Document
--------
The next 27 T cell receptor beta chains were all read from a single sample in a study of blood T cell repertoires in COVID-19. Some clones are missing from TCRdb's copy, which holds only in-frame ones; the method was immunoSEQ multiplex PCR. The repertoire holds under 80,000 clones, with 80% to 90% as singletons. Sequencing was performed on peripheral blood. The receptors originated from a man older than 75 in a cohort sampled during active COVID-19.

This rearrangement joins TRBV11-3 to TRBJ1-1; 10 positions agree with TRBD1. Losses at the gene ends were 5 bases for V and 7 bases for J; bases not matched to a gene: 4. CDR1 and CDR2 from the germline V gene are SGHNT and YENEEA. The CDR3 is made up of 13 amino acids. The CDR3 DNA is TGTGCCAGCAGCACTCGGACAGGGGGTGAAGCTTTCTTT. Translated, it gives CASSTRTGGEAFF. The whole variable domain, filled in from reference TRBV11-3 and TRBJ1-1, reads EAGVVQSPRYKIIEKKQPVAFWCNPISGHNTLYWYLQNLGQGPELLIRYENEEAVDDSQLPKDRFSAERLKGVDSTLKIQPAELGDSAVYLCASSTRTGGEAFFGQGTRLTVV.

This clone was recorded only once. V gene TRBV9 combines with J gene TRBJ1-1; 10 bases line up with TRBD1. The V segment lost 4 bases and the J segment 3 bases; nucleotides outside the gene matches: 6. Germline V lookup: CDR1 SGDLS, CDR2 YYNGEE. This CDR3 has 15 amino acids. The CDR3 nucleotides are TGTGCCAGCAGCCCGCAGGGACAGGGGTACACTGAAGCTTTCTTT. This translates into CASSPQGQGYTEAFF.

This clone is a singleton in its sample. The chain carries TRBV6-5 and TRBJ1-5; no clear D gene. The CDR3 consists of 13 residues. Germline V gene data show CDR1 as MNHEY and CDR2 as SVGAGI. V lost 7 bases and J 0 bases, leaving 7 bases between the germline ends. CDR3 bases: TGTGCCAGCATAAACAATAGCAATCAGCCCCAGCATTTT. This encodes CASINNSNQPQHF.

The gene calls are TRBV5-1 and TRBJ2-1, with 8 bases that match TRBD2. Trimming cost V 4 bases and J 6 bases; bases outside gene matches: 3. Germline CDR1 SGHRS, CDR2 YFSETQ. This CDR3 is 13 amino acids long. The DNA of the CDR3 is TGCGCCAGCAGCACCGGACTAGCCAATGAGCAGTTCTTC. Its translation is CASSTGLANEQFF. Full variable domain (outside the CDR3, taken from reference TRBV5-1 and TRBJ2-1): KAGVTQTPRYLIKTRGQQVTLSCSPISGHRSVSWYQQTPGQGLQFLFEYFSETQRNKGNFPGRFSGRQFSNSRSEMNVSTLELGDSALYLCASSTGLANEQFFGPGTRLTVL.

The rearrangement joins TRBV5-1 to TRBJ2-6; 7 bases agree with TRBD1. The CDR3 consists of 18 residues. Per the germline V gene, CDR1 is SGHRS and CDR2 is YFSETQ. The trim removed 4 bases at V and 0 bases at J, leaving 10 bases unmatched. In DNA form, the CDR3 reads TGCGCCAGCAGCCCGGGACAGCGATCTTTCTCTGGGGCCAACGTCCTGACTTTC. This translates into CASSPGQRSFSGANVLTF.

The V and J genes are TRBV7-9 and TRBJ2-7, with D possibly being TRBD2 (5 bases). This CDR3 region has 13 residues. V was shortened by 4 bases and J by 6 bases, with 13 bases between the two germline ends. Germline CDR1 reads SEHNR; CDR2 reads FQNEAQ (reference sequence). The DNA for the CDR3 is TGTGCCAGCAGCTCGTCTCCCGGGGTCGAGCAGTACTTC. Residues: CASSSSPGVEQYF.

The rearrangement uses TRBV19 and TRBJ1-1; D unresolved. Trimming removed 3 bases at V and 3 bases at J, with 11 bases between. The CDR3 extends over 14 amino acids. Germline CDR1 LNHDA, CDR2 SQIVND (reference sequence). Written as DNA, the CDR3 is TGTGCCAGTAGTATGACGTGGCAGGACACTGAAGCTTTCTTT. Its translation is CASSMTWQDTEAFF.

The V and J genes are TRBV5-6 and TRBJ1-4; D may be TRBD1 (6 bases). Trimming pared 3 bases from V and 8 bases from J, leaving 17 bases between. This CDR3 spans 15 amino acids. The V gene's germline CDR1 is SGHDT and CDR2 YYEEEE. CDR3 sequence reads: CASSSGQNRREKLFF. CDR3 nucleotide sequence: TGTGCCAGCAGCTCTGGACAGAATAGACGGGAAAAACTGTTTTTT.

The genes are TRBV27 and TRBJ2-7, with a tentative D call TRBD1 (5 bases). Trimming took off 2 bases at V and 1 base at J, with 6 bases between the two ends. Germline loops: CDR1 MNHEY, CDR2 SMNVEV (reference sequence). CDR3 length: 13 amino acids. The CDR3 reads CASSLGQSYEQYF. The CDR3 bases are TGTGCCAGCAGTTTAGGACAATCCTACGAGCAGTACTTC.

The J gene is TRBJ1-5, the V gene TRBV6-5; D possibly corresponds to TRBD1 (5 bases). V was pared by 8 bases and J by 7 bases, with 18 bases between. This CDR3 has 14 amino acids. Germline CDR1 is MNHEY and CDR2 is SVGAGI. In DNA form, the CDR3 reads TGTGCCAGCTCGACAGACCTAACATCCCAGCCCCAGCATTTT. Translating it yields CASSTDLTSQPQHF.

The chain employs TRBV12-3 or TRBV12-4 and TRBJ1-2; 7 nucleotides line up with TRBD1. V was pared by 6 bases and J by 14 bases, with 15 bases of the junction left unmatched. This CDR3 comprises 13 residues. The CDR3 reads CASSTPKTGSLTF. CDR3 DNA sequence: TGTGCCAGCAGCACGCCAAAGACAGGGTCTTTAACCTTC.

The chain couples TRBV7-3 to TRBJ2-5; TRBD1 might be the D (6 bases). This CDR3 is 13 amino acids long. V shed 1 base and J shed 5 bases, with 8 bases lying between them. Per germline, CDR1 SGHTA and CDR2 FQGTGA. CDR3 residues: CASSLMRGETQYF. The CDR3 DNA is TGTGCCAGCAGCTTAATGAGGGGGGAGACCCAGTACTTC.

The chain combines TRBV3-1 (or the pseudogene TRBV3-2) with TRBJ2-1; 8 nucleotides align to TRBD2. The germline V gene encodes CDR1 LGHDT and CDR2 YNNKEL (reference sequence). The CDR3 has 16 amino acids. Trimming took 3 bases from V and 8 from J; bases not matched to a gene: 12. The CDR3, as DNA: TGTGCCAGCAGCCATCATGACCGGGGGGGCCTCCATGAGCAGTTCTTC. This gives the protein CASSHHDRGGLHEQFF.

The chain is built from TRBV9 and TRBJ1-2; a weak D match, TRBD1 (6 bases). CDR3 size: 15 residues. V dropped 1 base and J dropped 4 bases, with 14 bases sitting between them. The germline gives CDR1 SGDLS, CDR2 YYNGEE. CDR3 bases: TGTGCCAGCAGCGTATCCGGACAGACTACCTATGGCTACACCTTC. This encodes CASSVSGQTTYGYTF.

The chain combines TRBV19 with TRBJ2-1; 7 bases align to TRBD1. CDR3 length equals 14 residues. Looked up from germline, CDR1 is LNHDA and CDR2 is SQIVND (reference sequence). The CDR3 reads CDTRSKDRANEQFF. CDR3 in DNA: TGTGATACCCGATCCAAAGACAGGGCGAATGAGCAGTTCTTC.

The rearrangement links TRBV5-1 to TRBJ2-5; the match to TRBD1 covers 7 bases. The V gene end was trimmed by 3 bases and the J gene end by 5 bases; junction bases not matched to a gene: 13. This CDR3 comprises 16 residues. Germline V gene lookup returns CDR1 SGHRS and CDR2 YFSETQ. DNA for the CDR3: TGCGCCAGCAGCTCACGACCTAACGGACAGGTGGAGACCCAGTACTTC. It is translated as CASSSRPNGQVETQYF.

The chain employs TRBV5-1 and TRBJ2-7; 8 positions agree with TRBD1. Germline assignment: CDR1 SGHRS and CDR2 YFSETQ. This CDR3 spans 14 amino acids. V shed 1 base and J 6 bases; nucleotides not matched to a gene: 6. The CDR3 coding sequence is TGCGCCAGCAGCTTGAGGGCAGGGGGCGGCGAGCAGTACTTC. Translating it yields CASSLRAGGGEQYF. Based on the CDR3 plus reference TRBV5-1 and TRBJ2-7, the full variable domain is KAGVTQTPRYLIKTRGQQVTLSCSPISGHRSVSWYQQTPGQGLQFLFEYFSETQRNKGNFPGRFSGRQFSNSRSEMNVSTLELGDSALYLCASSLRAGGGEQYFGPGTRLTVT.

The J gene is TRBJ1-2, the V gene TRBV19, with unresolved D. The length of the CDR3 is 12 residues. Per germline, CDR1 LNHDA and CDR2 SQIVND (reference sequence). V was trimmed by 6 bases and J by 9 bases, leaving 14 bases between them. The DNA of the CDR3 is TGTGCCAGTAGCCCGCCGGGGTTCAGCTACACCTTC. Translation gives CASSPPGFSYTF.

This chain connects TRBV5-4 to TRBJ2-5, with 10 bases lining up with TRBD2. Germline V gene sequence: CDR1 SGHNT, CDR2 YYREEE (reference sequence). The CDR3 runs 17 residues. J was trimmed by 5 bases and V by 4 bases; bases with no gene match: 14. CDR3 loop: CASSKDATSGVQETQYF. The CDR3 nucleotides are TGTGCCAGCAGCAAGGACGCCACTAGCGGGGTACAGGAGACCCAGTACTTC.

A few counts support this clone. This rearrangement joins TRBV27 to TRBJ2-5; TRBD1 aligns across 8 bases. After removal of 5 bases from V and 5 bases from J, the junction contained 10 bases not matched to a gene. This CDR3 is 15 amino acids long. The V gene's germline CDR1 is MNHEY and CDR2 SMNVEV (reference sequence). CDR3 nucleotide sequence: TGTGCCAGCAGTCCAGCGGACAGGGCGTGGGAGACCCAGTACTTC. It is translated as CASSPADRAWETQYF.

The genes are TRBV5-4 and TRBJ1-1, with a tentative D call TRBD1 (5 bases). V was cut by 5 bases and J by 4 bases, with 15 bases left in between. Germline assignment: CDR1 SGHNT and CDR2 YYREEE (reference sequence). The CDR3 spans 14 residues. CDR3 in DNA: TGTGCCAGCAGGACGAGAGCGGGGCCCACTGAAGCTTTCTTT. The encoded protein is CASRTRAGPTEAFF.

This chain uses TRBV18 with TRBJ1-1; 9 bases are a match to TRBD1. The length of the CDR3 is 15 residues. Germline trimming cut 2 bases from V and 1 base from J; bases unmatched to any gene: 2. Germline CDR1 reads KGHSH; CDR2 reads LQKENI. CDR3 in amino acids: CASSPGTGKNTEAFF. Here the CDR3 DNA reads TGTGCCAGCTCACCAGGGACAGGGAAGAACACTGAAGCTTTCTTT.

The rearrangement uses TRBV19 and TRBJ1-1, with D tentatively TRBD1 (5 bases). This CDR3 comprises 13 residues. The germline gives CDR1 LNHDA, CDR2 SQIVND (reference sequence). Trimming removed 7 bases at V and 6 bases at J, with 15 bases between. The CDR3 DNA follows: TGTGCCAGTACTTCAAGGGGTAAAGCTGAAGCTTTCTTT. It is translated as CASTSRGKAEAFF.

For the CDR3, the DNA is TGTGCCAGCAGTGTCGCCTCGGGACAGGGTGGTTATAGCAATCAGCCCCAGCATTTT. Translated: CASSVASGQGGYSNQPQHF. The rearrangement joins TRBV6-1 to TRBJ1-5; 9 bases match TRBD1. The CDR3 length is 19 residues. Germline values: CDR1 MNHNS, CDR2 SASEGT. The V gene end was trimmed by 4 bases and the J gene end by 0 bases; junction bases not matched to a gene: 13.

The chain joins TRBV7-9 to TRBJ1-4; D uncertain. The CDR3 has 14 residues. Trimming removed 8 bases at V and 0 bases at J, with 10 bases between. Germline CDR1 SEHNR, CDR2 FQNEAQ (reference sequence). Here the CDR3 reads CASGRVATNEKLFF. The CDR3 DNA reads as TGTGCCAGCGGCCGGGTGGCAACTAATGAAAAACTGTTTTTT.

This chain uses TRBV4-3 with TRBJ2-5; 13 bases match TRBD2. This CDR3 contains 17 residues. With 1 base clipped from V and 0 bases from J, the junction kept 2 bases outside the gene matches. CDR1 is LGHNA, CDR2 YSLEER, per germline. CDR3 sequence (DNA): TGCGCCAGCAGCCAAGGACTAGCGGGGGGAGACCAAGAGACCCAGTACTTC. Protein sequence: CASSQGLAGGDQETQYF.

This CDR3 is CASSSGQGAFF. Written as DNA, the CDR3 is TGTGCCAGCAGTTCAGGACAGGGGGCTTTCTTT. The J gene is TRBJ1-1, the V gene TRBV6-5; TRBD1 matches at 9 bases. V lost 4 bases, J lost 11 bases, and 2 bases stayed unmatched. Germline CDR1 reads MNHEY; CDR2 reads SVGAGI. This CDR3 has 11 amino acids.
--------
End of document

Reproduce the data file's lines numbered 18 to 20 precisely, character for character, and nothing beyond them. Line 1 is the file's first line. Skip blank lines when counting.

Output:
The chain employs TRBV5-1 and TRBJ2-7; 8 positions agree with TRBD1. Germline assignment: CDR1 SGHRS and CDR2 YFSETQ. This CDR3 spans 14 amino acids. V shed 1 base and J 6 bases; nucleotides not matched to a gene: 6. The CDR3 coding sequence is TGCGCCAGCAGCTTGAGGGCAGGGGGCGGCGAGCAGTACTTC. Translating it yields CASSLRAGGGEQYF. Based on the CDR3 plus reference TRBV5-1 and TRBJ2-7, the full variable domain is KAGVTQTPRYLIKTRGQQVTLSCSPISGHRSVSWYQQTPGQGLQFLFEYFSETQRNKGNFPGRFSGRQFSNSRSEMNVSTLELGDSALYLCASSLRAGGGEQYFGPGTRLTVT.

The J gene is TRBJ1-2, the V gene TRBV19, with unresolved D. The length of the CDR3 is 12 residues. Per germline, CDR1 LNHDA and CDR2 SQIVND (reference sequence). V was trimmed by 6 bases and J by 9 bases, leaving 14 bases between them. The DNA of the CDR3 is TGTGCCAGTAGCCCGCCGGGGTTCAGCTACACCTTC. Translation gives CASSPPGFSYTF.

This chain connects TRBV5-4 to TRBJ2-5, with 10 bases lining up with TRBD2. Germline V gene sequence: CDR1 SGHNT, CDR2 YYREEE (reference sequence). The CDR3 runs 17 residues. J was trimmed by 5 bases and V by 4 bases; bases with no gene match: 14. CDR3 loop: CASSKDATSGVQETQYF. The CDR3 nucleotides are TGTGCCAGCAGCAAGGACGCCACTAGCGGGGTACAGGAGACCCAGTACTTC.